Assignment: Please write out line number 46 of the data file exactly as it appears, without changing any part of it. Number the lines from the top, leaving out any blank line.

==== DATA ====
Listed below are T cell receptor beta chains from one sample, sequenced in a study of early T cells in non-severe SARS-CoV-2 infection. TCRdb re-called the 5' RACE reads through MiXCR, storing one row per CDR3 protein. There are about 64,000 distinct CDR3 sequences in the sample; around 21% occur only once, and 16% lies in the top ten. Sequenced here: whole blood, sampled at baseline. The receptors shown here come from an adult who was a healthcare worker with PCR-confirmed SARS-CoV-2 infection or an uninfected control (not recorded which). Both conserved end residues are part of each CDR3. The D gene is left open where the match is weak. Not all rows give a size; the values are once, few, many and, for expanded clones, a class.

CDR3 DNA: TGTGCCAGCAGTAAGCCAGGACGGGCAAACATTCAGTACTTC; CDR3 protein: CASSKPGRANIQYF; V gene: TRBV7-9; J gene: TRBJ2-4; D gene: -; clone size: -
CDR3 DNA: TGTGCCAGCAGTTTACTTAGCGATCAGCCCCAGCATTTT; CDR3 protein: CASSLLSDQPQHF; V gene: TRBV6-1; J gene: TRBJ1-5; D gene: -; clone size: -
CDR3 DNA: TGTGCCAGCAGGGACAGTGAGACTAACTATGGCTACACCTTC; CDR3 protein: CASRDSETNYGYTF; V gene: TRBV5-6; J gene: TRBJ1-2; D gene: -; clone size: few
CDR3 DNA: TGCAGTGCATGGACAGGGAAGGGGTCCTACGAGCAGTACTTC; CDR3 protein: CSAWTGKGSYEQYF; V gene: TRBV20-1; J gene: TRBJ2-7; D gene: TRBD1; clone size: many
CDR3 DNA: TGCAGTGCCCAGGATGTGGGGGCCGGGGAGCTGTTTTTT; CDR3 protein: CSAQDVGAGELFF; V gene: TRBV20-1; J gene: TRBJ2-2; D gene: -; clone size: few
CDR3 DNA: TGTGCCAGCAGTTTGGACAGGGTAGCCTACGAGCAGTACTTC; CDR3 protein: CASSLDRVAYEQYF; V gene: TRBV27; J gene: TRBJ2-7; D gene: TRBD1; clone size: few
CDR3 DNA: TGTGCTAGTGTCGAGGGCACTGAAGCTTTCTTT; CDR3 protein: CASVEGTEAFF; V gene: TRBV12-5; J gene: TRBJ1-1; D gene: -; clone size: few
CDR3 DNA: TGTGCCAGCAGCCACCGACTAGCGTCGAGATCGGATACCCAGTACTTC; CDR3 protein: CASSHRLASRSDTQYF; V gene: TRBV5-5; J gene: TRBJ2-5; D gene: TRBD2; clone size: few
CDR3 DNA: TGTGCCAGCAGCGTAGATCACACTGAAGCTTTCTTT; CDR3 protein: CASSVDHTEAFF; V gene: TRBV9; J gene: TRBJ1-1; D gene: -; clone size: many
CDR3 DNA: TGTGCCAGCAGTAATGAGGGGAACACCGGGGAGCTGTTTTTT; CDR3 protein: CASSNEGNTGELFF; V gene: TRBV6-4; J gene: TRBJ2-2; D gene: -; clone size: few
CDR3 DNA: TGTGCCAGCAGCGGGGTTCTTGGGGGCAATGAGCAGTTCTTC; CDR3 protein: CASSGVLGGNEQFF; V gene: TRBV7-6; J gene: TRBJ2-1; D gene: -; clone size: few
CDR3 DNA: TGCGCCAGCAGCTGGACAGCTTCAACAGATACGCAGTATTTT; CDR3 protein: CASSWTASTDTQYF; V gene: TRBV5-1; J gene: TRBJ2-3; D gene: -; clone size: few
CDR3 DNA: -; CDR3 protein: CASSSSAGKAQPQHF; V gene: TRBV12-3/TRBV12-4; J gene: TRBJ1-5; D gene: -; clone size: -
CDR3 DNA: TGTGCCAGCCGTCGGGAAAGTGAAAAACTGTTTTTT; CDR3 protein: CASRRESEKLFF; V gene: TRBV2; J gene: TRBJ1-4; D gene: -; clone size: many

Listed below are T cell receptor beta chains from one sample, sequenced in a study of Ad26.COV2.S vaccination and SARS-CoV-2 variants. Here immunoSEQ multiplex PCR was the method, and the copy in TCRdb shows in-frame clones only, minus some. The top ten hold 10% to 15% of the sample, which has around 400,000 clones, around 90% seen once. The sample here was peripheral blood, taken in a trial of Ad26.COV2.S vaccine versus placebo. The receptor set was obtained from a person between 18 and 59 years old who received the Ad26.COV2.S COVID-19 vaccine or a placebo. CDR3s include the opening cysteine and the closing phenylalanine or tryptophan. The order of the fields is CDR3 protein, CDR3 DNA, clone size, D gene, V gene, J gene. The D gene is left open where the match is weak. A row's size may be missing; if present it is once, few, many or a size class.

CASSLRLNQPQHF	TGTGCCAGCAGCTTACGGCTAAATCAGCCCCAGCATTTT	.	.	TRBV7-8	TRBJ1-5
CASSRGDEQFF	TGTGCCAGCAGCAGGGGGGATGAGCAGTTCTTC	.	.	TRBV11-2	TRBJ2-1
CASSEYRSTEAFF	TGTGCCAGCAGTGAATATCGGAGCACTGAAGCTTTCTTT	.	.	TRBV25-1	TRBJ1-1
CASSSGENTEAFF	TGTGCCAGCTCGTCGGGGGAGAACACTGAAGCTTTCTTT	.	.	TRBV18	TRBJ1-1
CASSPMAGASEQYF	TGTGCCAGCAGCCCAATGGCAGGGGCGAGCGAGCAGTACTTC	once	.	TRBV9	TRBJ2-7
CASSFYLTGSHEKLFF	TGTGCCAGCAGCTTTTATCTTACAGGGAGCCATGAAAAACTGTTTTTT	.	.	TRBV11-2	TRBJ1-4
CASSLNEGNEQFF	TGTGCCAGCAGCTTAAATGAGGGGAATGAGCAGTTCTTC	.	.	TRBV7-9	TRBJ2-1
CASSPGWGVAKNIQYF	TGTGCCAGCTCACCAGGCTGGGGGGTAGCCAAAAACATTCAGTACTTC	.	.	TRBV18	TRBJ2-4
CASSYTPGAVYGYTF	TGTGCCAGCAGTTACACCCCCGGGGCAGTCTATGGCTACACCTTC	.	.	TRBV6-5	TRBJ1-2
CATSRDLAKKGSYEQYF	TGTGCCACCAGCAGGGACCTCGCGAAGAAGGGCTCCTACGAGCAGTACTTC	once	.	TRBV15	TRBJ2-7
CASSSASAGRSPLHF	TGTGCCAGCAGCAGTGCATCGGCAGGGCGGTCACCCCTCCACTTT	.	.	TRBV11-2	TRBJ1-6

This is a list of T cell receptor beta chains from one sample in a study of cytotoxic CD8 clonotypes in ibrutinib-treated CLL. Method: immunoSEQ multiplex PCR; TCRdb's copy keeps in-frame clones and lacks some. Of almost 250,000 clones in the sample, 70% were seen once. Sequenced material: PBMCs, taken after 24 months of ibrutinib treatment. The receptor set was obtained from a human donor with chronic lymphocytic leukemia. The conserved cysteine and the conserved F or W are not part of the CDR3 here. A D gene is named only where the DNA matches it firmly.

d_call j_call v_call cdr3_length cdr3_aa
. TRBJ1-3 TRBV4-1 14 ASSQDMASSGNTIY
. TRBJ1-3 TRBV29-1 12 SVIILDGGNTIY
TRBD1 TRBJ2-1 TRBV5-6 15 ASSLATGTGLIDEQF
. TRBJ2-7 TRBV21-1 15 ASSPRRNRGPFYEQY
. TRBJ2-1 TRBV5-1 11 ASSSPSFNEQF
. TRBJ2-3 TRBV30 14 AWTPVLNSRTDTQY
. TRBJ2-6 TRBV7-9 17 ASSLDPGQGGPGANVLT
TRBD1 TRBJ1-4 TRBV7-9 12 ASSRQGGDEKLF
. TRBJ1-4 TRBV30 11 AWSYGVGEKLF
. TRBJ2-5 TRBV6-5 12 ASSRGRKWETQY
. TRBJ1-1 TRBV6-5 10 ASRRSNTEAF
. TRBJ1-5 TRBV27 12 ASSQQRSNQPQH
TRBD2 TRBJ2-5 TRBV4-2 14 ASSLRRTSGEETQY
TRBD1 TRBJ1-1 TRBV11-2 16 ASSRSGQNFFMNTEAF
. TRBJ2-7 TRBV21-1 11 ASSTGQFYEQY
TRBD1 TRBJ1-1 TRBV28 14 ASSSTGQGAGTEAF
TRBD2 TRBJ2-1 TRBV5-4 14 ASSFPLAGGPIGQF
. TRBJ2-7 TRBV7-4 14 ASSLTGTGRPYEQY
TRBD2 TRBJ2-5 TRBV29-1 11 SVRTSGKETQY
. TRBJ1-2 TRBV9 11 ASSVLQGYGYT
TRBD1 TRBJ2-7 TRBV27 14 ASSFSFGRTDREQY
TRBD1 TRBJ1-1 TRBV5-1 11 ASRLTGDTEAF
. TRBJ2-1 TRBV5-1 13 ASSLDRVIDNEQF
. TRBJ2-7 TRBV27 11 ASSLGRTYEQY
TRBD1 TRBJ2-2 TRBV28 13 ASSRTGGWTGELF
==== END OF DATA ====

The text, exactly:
TRBD2 TRBJ2-1 TRBV5-4 14 ASSFPLAGGPIGQF